Are Term Limits a Good Idea or do They Restrain Our Rights?
Those who have advanced a Constitutional Convention in the terms of an Article V Convention, have often said that people were in agreement that there should be a constitutional amendment for congressmen and senators to only be able to serve so many terms. However, that is very surface level, and I’m not just talking about the Article V convention which has a lot of pitfalls. In a new video, Constitutional expert Robert Brown explains how term limits transfers the power of We the People to lobbyists and special interests.
First, Brown points out that when states have attempted to set term limits for their representatives or senators, that they have been pushed back because those limits are not in the Constitution. In fact, the only reason we have Amendment XXII was because of Republicans in Congress who pushed for term limits on a president following President Franklin Delano Roosevelt winning a fourth term in office. He was the only president in our history to actually serve more than two terms.
While the presidency is one thing, since it is one man representing various states, the same cannot be said of congressmen or senators. They represent one district or one state. Therefore, in my opinion, if states wanted to impose term limits on their representatives, they could under Article 10 of the Bill of Rights.
When asked if term limits were a bad idea for Congress, Brown stated “Absolutely.” For many, this may come as a shock, but at least hear out his reasoning.
Brown looked back to the Founding Fathers as to why they did not include term limits in the US Constitution.
“Remember, they had term limits under the Articles of Confederation,” he began. “When they went to draft this new Constitution, they recognized that was a mistake, having term limits on Congress.”
“Some of the reasoning they gave was that when you have term limits, say for example, I’m your US congressman and I’m now entering my final term,” he mused. “I have no possibility of being re-elected anymore. I have nothing I need from you anymore. There’s nothing you can do. I don’t need your vote anymore because you can’t vote for me.”
Brown says that this, in the words of the framers of the Constitution, takes away their “inducement to good behavior” because they no longer have a reason to listen to those they represent. This then brings about the question, who will influence a congressman in his final term who won’t listen to those he represents? Those who are right there waiting to take advantage as they always are: lobbyists and special interests groups.
Mr. Brown believes at that point, they would have even more influence over a congressman. He believes it’s very similar to what we run into with a lame duck Congress.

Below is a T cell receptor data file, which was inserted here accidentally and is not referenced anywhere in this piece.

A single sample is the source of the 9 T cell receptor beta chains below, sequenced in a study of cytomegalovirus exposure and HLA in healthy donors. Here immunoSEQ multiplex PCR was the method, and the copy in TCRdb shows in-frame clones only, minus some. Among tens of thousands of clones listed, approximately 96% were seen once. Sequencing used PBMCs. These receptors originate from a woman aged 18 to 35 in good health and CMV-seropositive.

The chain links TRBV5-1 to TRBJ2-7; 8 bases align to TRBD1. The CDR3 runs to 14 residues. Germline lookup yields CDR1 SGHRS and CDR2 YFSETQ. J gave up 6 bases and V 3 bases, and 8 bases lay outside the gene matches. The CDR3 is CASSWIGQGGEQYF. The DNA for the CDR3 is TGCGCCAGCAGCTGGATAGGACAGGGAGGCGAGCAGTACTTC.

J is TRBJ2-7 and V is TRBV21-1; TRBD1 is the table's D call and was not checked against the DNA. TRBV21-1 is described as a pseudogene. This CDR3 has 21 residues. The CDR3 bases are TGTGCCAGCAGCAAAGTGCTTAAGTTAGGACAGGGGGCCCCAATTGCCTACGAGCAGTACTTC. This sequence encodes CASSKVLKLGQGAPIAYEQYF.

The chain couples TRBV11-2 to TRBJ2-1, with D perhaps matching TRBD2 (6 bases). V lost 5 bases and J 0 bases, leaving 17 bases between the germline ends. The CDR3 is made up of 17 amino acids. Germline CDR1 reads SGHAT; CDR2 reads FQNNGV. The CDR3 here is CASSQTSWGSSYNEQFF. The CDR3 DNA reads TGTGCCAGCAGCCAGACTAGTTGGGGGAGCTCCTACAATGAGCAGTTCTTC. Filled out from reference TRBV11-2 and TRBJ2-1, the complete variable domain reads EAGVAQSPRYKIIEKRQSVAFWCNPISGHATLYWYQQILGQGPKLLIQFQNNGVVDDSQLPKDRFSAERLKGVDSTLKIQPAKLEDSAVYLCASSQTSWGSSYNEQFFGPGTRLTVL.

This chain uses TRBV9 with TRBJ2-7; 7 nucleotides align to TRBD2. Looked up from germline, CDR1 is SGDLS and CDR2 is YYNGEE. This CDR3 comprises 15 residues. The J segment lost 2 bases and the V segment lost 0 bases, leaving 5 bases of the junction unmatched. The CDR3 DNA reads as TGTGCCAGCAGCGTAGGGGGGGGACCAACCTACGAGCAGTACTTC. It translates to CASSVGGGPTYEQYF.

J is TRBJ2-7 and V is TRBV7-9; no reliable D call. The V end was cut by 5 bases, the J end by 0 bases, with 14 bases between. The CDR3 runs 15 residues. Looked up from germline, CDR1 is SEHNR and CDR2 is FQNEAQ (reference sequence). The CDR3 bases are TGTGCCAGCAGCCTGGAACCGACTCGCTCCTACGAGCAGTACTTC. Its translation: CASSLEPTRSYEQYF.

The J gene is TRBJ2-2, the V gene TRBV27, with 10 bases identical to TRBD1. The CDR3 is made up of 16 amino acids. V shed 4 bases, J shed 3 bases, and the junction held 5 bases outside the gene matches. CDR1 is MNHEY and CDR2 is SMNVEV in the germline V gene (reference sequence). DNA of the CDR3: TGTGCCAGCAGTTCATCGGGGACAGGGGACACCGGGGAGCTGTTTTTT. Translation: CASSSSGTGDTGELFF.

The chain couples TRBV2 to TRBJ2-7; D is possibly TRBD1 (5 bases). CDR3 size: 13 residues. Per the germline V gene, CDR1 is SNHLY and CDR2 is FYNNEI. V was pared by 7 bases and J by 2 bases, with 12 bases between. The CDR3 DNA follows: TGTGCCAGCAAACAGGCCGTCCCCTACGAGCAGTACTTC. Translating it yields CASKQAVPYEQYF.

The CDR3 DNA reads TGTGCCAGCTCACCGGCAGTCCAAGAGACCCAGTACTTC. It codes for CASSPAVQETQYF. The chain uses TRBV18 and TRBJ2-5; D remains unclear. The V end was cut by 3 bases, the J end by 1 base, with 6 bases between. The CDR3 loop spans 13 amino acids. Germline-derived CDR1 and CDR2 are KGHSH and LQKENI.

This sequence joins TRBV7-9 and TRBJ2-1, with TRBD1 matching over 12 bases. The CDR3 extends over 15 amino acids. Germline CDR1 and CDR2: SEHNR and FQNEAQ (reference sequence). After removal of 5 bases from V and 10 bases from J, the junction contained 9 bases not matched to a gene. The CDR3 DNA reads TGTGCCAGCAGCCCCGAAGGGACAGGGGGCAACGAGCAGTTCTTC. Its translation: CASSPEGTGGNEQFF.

A lame-duck session of Congress in the United States occurs whenever one Congress meets after its successor is elected, but before the successor’s term begins.
“We have the lame duck session of Congress, after the November election, where a good portion of them who have been kicked out of office are still there, but only for about two months,” he said.
In the case of term limits, that would move to at least two years for a congressman or six years for a senator!
“Term limits is like saying, ‘Take this lame duck session and expand it,'” said Brown.
If you are asking what the big deal is, Brown comments that lame duck sessions are the best time to push through really bad pieces of legislation.
Brown affirmed that term limits would be the “candy prize” for lobbyists and the bureaucracy because of the opportunities to advance bad legislation against the will of the people and the Constitution.
“This would mean that the lame duck session is not just from November till the end of the year,” Brown warned. “It’s year round.”
According to Brown, it removes power from the people and transfers it to the lobbyists and special interests in Washington. I can’t say that I disagree with his assessment either. One of the biggest issues I had with term limits was that it takes away the responsibility and freedom of the people to continue to elect representatives they believe actually represent them well and lawfully. Former Texas Congressman Ron Paul served twelve terms and constantly fought the establishment and his people loved him. Of course, it works in the opposite direction for people like Rep. Nancy Pelosi.
The reality is that people already have term limits at their disposal. It’s called an election. The way to defeat entrenched, corrupt politicians is to vote them out, and the only way that will happen is if people stop being complacent in their politics and deal with members of all parties fairly under the law and educate themselves on those asking for their vote.
Take a look at the entire interview before commenting.